Holding hands.jpeg

Tips for Parents of Teens

Being a parent can be challenging. There is no guidebook or manual that tells us how to interact with our children, but there are many things that we can do at home to support our teens.

• Open communication – Communicating with your teen can help them cope with many challenges. These challenges include mental health issues such as depression, anxiety, and the social medial pressures that they experience every day. Communication can also increase and improve the quality of your connection with your teen and your family unit. Communicating is easier said than done. In order to open the lines of communication, here are several things to keep in mind:

➢ Timing is everything. Make sure that you and your teen are both in a good place before starting a conversation. If your teen is busy, has had a bad day, or is preoccupied, consider waiting for a better time to check in with him/her.

➢ Don’t lecture, minimize your teen’s issues, or tell your teen what they “should” do. Teens respond better if they feel heard and respected. If you come off as patronizing, there is a good chance your son or daughter will shut down and you will miss the opportunity to connect with him/her.

➢ LISTEN. Giving your teen the opportunity to vent, share feelings, or complain can be eye opening and really give you perspective on what they are going through.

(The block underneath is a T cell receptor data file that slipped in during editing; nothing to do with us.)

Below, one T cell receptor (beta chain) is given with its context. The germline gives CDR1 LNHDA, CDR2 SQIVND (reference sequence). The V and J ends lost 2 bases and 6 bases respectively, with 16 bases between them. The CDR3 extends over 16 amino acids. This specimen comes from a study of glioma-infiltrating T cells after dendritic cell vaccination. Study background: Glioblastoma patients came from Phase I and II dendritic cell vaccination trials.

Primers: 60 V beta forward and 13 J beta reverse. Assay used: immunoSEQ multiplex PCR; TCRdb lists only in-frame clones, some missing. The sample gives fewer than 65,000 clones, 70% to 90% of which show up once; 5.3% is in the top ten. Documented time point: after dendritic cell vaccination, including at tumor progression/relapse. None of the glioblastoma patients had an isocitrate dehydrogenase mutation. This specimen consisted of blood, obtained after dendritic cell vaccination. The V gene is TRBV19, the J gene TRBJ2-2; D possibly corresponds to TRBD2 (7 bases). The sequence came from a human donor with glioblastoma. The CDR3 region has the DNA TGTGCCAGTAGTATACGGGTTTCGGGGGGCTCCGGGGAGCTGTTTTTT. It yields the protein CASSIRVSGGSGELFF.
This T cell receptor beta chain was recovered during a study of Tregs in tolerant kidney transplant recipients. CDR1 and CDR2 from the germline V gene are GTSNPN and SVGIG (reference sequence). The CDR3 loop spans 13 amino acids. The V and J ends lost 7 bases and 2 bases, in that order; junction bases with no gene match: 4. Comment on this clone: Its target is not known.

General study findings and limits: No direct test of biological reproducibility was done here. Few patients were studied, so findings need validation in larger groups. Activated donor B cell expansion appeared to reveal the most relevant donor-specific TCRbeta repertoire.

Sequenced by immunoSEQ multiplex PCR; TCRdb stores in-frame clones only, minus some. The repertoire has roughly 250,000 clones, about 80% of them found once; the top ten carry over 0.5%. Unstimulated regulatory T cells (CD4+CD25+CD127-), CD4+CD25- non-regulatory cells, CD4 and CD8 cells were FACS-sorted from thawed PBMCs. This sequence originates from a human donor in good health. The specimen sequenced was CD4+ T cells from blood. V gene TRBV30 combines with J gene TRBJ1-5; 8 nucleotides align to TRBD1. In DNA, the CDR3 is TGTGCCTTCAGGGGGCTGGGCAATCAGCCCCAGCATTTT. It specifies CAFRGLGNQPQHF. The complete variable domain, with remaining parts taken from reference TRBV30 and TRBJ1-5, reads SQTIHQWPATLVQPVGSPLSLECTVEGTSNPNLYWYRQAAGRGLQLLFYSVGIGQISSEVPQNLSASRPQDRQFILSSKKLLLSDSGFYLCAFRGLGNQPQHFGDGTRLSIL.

➢ Ask if they have thought about what it would take to make things better. If they haven’t, make sure that your teen knows that you are there to support them no matter what and that you will work through it together. If they have thought about what they need, support them in following through with their plan.

➢ Offer to get outside help and normalize the issue for them. Reassure your teen that many people struggle with issues and that sometimes, seeking help from a counselor or therapist can help.

➢ Make sure that you STAY CALM and avoid letting your emotions rule your response. It is not uncommon for parents to blame themselves when their children experience challenges and difficulties in their lives. It might help to view your teen sharing something personal as an honor. This means that they trust you! If your teen has a mental health concern such as depression or anxiety, keep in mind that you can be a very important part of the plan to move forward and a support for your teen.

• Cover the basics - In addition to communication, sleep, diet and exercise are very important to mood regulation. Teens need at least 8 to 10 hours of sleep at night. Unfortunately, with all the academic and social demands that teens face today, many believe that 8 to 10 hours a night is unrealistic. Make sure to discuss the importance of good sleep hygiene and help your teen develop good sleep habits. Talk about diet and exercise and how you can support them in these areas and how your family can work together to develop healthy habits.